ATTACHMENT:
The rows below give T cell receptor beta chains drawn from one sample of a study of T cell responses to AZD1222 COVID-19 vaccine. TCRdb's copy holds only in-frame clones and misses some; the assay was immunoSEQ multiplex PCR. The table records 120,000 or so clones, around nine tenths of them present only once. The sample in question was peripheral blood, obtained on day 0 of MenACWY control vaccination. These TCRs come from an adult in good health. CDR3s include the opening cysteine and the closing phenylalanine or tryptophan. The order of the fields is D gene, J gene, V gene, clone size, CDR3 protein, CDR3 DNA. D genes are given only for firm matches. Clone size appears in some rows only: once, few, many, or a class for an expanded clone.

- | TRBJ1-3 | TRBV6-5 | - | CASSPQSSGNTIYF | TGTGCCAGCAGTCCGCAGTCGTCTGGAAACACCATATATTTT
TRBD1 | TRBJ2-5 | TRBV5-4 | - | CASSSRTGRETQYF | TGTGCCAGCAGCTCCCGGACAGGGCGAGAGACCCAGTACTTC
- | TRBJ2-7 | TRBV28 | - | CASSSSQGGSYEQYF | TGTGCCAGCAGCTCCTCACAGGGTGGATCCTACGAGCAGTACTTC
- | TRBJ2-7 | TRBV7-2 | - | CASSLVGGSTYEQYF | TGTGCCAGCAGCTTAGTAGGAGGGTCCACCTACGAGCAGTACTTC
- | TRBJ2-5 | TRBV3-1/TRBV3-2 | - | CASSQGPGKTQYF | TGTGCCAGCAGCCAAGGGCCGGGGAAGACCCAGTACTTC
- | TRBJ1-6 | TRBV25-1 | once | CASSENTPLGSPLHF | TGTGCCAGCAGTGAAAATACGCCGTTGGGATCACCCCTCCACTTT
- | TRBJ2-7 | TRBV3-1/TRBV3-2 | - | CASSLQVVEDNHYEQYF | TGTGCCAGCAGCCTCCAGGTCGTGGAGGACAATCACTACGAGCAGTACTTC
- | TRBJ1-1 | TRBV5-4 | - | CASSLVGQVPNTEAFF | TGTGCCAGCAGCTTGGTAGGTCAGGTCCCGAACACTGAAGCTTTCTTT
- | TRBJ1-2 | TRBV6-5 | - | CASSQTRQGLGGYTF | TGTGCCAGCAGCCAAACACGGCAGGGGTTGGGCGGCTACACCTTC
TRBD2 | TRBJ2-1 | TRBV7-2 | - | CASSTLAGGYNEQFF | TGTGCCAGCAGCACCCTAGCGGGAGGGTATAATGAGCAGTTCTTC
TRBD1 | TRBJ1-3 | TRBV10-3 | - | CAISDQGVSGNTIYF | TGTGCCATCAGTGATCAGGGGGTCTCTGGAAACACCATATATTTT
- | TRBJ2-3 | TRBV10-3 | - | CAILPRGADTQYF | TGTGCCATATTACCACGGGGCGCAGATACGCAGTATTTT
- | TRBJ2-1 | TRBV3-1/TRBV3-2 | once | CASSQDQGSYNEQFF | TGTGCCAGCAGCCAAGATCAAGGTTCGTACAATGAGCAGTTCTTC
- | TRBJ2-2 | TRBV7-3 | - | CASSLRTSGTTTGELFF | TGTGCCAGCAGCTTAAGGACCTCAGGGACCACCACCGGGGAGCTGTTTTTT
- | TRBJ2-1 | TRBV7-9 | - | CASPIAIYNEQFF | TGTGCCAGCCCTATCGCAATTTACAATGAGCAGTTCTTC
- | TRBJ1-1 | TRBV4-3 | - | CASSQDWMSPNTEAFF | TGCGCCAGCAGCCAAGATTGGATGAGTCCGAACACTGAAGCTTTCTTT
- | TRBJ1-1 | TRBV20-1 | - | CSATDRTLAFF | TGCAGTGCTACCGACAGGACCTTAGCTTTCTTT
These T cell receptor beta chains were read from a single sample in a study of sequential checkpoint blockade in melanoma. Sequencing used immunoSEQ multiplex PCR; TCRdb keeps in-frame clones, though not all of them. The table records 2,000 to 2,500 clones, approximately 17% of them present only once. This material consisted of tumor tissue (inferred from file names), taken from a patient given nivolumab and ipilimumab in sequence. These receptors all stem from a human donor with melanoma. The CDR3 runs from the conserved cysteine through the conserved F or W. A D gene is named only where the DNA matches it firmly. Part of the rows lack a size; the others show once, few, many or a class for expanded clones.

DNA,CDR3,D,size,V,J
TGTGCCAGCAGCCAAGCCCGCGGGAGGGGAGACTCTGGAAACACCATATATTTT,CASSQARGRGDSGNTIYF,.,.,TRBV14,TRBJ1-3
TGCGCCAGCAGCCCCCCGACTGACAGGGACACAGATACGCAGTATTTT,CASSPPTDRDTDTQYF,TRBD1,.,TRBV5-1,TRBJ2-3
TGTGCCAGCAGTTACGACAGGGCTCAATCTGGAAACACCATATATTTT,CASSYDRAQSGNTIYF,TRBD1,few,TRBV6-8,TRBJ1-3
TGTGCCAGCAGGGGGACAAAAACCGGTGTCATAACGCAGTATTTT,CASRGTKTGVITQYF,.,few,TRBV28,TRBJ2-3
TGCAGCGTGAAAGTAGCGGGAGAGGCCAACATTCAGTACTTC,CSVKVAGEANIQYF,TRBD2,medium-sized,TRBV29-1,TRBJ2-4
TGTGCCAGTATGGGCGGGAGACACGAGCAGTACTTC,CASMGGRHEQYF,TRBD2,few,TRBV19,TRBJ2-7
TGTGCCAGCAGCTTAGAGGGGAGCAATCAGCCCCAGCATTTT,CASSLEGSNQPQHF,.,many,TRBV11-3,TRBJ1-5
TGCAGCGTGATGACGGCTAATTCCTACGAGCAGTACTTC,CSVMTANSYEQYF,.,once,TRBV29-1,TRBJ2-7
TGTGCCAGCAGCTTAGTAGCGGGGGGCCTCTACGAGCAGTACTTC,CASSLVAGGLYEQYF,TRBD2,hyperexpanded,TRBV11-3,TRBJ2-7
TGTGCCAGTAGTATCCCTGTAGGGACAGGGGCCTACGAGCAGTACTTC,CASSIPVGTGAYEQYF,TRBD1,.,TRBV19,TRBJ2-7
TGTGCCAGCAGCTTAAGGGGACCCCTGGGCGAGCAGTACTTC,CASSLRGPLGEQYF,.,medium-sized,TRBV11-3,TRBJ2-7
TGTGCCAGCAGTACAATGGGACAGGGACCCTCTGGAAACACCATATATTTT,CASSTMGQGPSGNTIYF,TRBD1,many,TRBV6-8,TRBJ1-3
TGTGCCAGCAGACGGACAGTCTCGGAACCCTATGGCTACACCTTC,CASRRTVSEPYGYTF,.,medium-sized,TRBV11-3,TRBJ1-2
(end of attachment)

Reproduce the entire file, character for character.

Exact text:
The rows below give T cell receptor beta chains drawn from one sample of a study of T cell responses to AZD1222 COVID-19 vaccine. TCRdb's copy holds only in-frame clones and misses some; the assay was immunoSEQ multiplex PCR. The table records 120,000 or so clones, around nine tenths of them present only once. The sample in question was peripheral blood, obtained on day 0 of MenACWY control vaccination. These TCRs come from an adult in good health. CDR3s include the opening cysteine and the closing phenylalanine or tryptophan. The order of the fields is D gene, J gene, V gene, clone size, CDR3 protein, CDR3 DNA. D genes are given only for firm matches. Clone size appears in some rows only: once, few, many, or a class for an expanded clone.

- | TRBJ1-3 | TRBV6-5 | - | CASSPQSSGNTIYF | TGTGCCAGCAGTCCGCAGTCGTCTGGAAACACCATATATTTT
TRBD1 | TRBJ2-5 | TRBV5-4 | - | CASSSRTGRETQYF | TGTGCCAGCAGCTCCCGGACAGGGCGAGAGACCCAGTACTTC
- | TRBJ2-7 | TRBV28 | - | CASSSSQGGSYEQYF | TGTGCCAGCAGCTCCTCACAGGGTGGATCCTACGAGCAGTACTTC
- | TRBJ2-7 | TRBV7-2 | - | CASSLVGGSTYEQYF | TGTGCCAGCAGCTTAGTAGGAGGGTCCACCTACGAGCAGTACTTC
- | TRBJ2-5 | TRBV3-1/TRBV3-2 | - | CASSQGPGKTQYF | TGTGCCAGCAGCCAAGGGCCGGGGAAGACCCAGTACTTC
- | TRBJ1-6 | TRBV25-1 | once | CASSENTPLGSPLHF | TGTGCCAGCAGTGAAAATACGCCGTTGGGATCACCCCTCCACTTT
- | TRBJ2-7 | TRBV3-1/TRBV3-2 | - | CASSLQVVEDNHYEQYF | TGTGCCAGCAGCCTCCAGGTCGTGGAGGACAATCACTACGAGCAGTACTTC
- | TRBJ1-1 | TRBV5-4 | - | CASSLVGQVPNTEAFF | TGTGCCAGCAGCTTGGTAGGTCAGGTCCCGAACACTGAAGCTTTCTTT
- | TRBJ1-2 | TRBV6-5 | - | CASSQTRQGLGGYTF | TGTGCCAGCAGCCAAACACGGCAGGGGTTGGGCGGCTACACCTTC
TRBD2 | TRBJ2-1 | TRBV7-2 | - | CASSTLAGGYNEQFF | TGTGCCAGCAGCACCCTAGCGGGAGGGTATAATGAGCAGTTCTTC
TRBD1 | TRBJ1-3 | TRBV10-3 | - | CAISDQGVSGNTIYF | TGTGCCATCAGTGATCAGGGGGTCTCTGGAAACACCATATATTTT
- | TRBJ2-3 | TRBV10-3 | - | CAILPRGADTQYF | TGTGCCATATTACCACGGGGCGCAGATACGCAGTATTTT
- | TRBJ2-1 | TRBV3-1/TRBV3-2 | once | CASSQDQGSYNEQFF | TGTGCCAGCAGCCAAGATCAAGGTTCGTACAATGAGCAGTTCTTC
- | TRBJ2-2 | TRBV7-3 | - | CASSLRTSGTTTGELFF | TGTGCCAGCAGCTTAAGGACCTCAGGGACCACCACCGGGGAGCTGTTTTTT
- | TRBJ2-1 | TRBV7-9 | - | CASPIAIYNEQFF | TGTGCCAGCCCTATCGCAATTTACAATGAGCAGTTCTTC
- | TRBJ1-1 | TRBV4-3 | - | CASSQDWMSPNTEAFF | TGCGCCAGCAGCCAAGATTGGATGAGTCCGAACACTGAAGCTTTCTTT
- | TRBJ1-1 | TRBV20-1 | - | CSATDRTLAFF | TGCAGTGCTACCGACAGGACCTTAGCTTTCTTT
These T cell receptor beta chains were read from a single sample in a study of sequential checkpoint blockade in melanoma. Sequencing used immunoSEQ multiplex PCR; TCRdb keeps in-frame clones, though not all of them. The table records 2,000 to 2,500 clones, approximately 17% of them present only once. This material consisted of tumor tissue (inferred from file names), taken from a patient given nivolumab and ipilimumab in sequence. These receptors all stem from a human donor with melanoma. The CDR3 runs from the conserved cysteine through the conserved F or W. A D gene is named only where the DNA matches it firmly. Part of the rows lack a size; the others show once, few, many or a class for expanded clones.

DNA,CDR3,D,size,V,J
TGTGCCAGCAGCCAAGCCCGCGGGAGGGGAGACTCTGGAAACACCATATATTTT,CASSQARGRGDSGNTIYF,.,.,TRBV14,TRBJ1-3
TGCGCCAGCAGCCCCCCGACTGACAGGGACACAGATACGCAGTATTTT,CASSPPTDRDTDTQYF,TRBD1,.,TRBV5-1,TRBJ2-3
TGTGCCAGCAGTTACGACAGGGCTCAATCTGGAAACACCATATATTTT,CASSYDRAQSGNTIYF,TRBD1,few,TRBV6-8,TRBJ1-3
TGTGCCAGCAGGGGGACAAAAACCGGTGTCATAACGCAGTATTTT,CASRGTKTGVITQYF,.,few,TRBV28,TRBJ2-3
TGCAGCGTGAAAGTAGCGGGAGAGGCCAACATTCAGTACTTC,CSVKVAGEANIQYF,TRBD2,medium-sized,TRBV29-1,TRBJ2-4
TGTGCCAGTATGGGCGGGAGACACGAGCAGTACTTC,CASMGGRHEQYF,TRBD2,few,TRBV19,TRBJ2-7
TGTGCCAGCAGCTTAGAGGGGAGCAATCAGCCCCAGCATTTT,CASSLEGSNQPQHF,.,many,TRBV11-3,TRBJ1-5
TGCAGCGTGATGACGGCTAATTCCTACGAGCAGTACTTC,CSVMTANSYEQYF,.,once,TRBV29-1,TRBJ2-7
TGTGCCAGCAGCTTAGTAGCGGGGGGCCTCTACGAGCAGTACTTC,CASSLVAGGLYEQYF,TRBD2,hyperexpanded,TRBV11-3,TRBJ2-7
TGTGCCAGTAGTATCCCTGTAGGGACAGGGGCCTACGAGCAGTACTTC,CASSIPVGTGAYEQYF,TRBD1,.,TRBV19,TRBJ2-7
TGTGCCAGCAGCTTAAGGGGACCCCTGGGCGAGCAGTACTTC,CASSLRGPLGEQYF,.,medium-sized,TRBV11-3,TRBJ2-7
TGTGCCAGCAGTACAATGGGACAGGGACCCTCTGGAAACACCATATATTTT,CASSTMGQGPSGNTIYF,TRBD1,many,TRBV6-8,TRBJ1-3
TGTGCCAGCAGACGGACAGTCTCGGAACCCTATGGCTACACCTTC,CASRRTVSEPYGYTF,.,medium-sized,TRBV11-3,TRBJ1-2